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Amy Winehouse’s tragic story and struggles are already well known. But this song in particular, which documents her troubled relationship and separation from an ex-partner who left her for another woman, resonated with many as the heartbreak and grief can be felt so clearly in the song. It’s the title track from the album of the same name which won the 2008 Grammy Award for Best Pop Vocal Album.
The song takes a lot of influence from girl groups of the 1960s but nevertheless translated very well as a solo guitar piece. Essentially the chords the piano parts played can simply be replicated on guitar with the strumming pattern provided in the tab.
Black by Pearl Jam
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This is a single from Pearl Jam’s debut album Ten, but unusually the label decided to release it after the album had already garnered commercial success rather than as a tool to promote it. Originally, the band was against this as it was personal to them lyrically and tackles the difficult subject of letting love go. Nevertheless, the song did exceptionally well, charting at the number 3 position on the US Mainstream Rock chart.
The song uses some very interesting chord voicings and some of the shapes or finger positions might seem a little unusual if you’re only used to playing regular barre chords. The strumming pattern is also quite dynamic in that sometimes you will play softly and sometimes with a stronger touch. Try to be conscious of this as you are learning the song.
Boulevard of Broken Dreams by Green Day
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Coming an incredibly long way from the alternative and punk roots, Green Day have been able to absolutely smash through into the mainstream market with hits such as Basket Case and American Idiot. However, Boulevard of Broken Dreams as more of a ballad is still one of their biggest singles. It documents vocalists Billie Joe’s time in New York and dealing with loneliness.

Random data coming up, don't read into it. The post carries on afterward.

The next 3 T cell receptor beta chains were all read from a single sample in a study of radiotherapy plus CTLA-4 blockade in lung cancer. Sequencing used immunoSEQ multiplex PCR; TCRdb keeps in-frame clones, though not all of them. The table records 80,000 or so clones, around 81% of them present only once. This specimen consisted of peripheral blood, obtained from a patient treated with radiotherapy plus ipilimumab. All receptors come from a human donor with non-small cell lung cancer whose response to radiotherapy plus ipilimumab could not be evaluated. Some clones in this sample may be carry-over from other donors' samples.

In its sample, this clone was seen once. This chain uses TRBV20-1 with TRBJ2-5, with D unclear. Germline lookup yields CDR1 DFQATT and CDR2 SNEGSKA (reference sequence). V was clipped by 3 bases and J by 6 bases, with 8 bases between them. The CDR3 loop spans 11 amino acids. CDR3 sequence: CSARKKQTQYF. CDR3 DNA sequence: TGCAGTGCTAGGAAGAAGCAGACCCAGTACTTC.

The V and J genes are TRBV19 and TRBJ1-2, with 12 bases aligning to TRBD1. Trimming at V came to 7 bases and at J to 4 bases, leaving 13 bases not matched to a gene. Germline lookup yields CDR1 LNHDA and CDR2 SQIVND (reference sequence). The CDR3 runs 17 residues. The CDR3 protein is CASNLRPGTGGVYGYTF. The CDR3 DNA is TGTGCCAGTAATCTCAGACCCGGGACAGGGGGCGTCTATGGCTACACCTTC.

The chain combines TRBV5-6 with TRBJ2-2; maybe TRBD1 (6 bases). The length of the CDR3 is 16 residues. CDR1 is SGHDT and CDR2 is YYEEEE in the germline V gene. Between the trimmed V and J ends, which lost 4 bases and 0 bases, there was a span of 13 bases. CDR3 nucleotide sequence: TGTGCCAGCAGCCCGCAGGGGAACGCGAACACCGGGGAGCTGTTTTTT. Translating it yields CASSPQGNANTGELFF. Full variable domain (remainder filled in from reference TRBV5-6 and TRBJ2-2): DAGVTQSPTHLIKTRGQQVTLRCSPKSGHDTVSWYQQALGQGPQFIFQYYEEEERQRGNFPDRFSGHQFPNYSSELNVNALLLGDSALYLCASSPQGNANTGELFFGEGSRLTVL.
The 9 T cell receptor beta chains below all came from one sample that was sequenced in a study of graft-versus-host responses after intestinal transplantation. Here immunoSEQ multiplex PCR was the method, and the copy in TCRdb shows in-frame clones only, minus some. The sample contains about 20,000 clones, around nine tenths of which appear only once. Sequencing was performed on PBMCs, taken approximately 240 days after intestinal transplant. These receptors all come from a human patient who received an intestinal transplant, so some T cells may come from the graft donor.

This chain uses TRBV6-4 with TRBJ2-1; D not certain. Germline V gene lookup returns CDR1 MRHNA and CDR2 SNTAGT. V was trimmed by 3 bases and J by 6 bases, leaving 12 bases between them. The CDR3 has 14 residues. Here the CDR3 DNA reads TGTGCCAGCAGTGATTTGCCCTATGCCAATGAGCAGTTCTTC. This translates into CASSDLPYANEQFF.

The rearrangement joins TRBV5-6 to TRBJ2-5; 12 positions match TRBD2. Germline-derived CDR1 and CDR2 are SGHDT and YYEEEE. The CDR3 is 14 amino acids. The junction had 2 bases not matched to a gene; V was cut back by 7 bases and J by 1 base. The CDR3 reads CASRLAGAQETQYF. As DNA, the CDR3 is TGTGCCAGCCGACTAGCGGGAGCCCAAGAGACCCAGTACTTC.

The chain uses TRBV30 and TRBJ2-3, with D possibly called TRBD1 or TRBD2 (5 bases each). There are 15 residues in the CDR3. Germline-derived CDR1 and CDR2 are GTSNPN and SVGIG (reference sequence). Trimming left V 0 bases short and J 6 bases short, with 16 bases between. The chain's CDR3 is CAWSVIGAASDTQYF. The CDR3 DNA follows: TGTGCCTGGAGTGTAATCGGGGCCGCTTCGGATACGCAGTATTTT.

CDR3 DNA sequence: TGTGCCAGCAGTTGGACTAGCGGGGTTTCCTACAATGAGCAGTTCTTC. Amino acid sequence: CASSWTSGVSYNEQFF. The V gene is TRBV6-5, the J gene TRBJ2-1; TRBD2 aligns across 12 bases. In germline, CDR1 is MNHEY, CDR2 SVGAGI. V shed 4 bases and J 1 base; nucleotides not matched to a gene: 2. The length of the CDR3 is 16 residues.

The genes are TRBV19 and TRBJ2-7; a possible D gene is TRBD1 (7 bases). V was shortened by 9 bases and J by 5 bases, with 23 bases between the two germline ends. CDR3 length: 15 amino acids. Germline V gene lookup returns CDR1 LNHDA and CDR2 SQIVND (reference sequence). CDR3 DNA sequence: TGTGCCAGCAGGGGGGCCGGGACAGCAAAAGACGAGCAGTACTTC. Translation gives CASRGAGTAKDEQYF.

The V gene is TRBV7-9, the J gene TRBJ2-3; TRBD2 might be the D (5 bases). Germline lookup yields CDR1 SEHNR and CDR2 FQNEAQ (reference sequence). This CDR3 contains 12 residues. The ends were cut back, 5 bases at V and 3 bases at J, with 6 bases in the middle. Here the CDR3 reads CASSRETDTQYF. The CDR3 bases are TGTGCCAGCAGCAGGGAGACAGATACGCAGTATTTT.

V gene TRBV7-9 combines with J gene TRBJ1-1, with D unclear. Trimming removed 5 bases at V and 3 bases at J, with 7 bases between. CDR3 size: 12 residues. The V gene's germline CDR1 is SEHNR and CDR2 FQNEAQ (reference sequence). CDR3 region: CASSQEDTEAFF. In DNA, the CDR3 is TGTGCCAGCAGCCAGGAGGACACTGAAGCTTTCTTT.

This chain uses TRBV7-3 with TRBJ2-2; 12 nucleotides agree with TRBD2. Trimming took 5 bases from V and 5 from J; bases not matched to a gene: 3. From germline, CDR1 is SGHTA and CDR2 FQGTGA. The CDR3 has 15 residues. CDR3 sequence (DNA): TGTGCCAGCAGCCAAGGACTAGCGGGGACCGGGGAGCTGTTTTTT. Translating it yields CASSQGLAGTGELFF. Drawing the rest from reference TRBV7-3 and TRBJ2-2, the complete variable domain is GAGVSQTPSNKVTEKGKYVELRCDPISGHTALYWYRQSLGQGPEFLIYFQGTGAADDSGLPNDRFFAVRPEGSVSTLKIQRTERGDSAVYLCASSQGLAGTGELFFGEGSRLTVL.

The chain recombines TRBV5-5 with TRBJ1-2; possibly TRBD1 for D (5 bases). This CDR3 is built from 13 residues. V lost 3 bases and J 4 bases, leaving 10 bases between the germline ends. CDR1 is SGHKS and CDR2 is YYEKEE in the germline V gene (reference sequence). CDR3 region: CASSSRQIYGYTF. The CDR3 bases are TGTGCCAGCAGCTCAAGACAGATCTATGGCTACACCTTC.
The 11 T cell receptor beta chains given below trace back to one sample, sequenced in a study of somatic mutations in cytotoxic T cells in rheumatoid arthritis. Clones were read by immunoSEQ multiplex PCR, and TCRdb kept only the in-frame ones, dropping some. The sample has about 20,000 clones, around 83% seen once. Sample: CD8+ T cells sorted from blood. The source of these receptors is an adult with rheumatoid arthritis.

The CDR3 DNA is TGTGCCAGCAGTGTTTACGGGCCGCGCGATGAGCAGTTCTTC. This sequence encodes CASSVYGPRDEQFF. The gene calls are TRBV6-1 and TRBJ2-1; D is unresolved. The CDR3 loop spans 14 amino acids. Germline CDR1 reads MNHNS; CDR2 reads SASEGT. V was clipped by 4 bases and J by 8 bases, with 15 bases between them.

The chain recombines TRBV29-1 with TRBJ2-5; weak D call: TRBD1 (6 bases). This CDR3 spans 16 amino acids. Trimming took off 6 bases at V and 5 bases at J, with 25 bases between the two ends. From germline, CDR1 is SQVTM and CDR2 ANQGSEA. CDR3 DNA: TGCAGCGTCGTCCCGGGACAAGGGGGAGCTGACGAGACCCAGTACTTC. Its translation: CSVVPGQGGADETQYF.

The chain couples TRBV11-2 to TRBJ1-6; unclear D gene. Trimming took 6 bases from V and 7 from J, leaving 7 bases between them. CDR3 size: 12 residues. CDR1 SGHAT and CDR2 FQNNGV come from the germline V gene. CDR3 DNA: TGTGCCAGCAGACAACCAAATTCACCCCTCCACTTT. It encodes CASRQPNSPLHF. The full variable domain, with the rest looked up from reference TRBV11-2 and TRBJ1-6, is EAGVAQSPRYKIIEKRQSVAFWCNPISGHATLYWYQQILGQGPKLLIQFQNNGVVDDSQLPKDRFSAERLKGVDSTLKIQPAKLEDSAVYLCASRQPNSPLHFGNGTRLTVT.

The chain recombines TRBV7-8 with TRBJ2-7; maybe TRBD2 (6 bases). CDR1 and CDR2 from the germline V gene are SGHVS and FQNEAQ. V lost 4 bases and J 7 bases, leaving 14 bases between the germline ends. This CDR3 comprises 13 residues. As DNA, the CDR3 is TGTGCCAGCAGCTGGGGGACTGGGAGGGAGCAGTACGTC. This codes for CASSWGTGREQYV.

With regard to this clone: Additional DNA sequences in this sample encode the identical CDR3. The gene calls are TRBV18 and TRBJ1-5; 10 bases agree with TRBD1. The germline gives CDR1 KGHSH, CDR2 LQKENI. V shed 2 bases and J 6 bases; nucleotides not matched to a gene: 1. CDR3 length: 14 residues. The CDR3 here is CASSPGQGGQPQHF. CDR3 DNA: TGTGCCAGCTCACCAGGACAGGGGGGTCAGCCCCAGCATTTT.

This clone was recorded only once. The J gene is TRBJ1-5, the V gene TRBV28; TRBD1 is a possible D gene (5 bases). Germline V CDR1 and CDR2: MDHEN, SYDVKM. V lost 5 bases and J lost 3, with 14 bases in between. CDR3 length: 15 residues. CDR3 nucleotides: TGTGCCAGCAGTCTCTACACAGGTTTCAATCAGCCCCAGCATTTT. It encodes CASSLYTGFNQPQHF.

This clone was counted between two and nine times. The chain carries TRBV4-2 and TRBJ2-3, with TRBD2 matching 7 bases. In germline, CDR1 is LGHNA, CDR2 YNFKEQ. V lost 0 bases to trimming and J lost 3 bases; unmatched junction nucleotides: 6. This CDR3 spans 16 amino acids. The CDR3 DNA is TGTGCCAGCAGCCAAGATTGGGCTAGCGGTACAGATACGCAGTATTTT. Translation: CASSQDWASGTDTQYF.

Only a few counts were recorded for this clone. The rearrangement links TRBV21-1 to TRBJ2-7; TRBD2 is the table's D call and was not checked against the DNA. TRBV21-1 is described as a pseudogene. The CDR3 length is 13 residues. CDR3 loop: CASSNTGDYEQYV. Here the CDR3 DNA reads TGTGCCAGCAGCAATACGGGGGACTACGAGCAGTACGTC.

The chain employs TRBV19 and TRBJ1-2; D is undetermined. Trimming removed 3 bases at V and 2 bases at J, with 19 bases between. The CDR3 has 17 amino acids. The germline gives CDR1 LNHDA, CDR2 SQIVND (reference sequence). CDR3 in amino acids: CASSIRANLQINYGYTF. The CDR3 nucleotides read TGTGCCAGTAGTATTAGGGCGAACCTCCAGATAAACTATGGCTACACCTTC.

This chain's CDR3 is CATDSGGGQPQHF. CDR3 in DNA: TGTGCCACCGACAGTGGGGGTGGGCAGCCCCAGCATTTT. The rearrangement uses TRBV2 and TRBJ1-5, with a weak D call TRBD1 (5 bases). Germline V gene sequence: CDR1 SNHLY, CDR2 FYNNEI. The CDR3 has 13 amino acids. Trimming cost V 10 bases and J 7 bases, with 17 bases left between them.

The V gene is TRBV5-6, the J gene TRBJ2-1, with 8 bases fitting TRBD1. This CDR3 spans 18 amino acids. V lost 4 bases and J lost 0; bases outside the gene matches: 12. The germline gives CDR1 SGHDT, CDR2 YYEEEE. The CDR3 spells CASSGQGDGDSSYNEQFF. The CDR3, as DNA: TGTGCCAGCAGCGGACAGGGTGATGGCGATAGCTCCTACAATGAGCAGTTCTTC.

Obviously, this is a change of pace for Greenday, so you won’t be needing to palm mute fast down-picked power chords. All you need is an acoustic guitar tuned to standard tuning with a capo on the 1st fret. For the entire song, you will be playing large 4/5/6 string open chords making it an ideal song for a beginner to learn.
Disarm by The Smashing Pumpkins
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This is a song that singer Billy Corgan wrote to figuratively ‘get back at’ his abusive parents for his rocky and tumultuous childhood. It bared his hatred and desire to kill his parents, yet also sought to anger them with how happy he is now and evoke guilt in them for how badly they treated him. The song was actually banned in the United Kingdom for using phrases like ‘cut that little child’ and verbiage such as ‘killer’. The BBC interpreted it as a reference to abortion, so the song got very little exposure there.
All the chords on this song are quite easy to hold. The main thing to be conscious of is the strumming pattern, as there are some quite fast ‘gallops’ placed on the bar in key places.
Drive by Incubus
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This was the main single that allowed Incubus to break through to a more mainstream audience and has become a pivotal song in both the band’s career and live performances. The song discusses the topic of fear and how heavily it can influence the decisions we make in life and essentially control us. But it also has a hopeful element, in that we can choose not to live that way and take back the control fear took from us.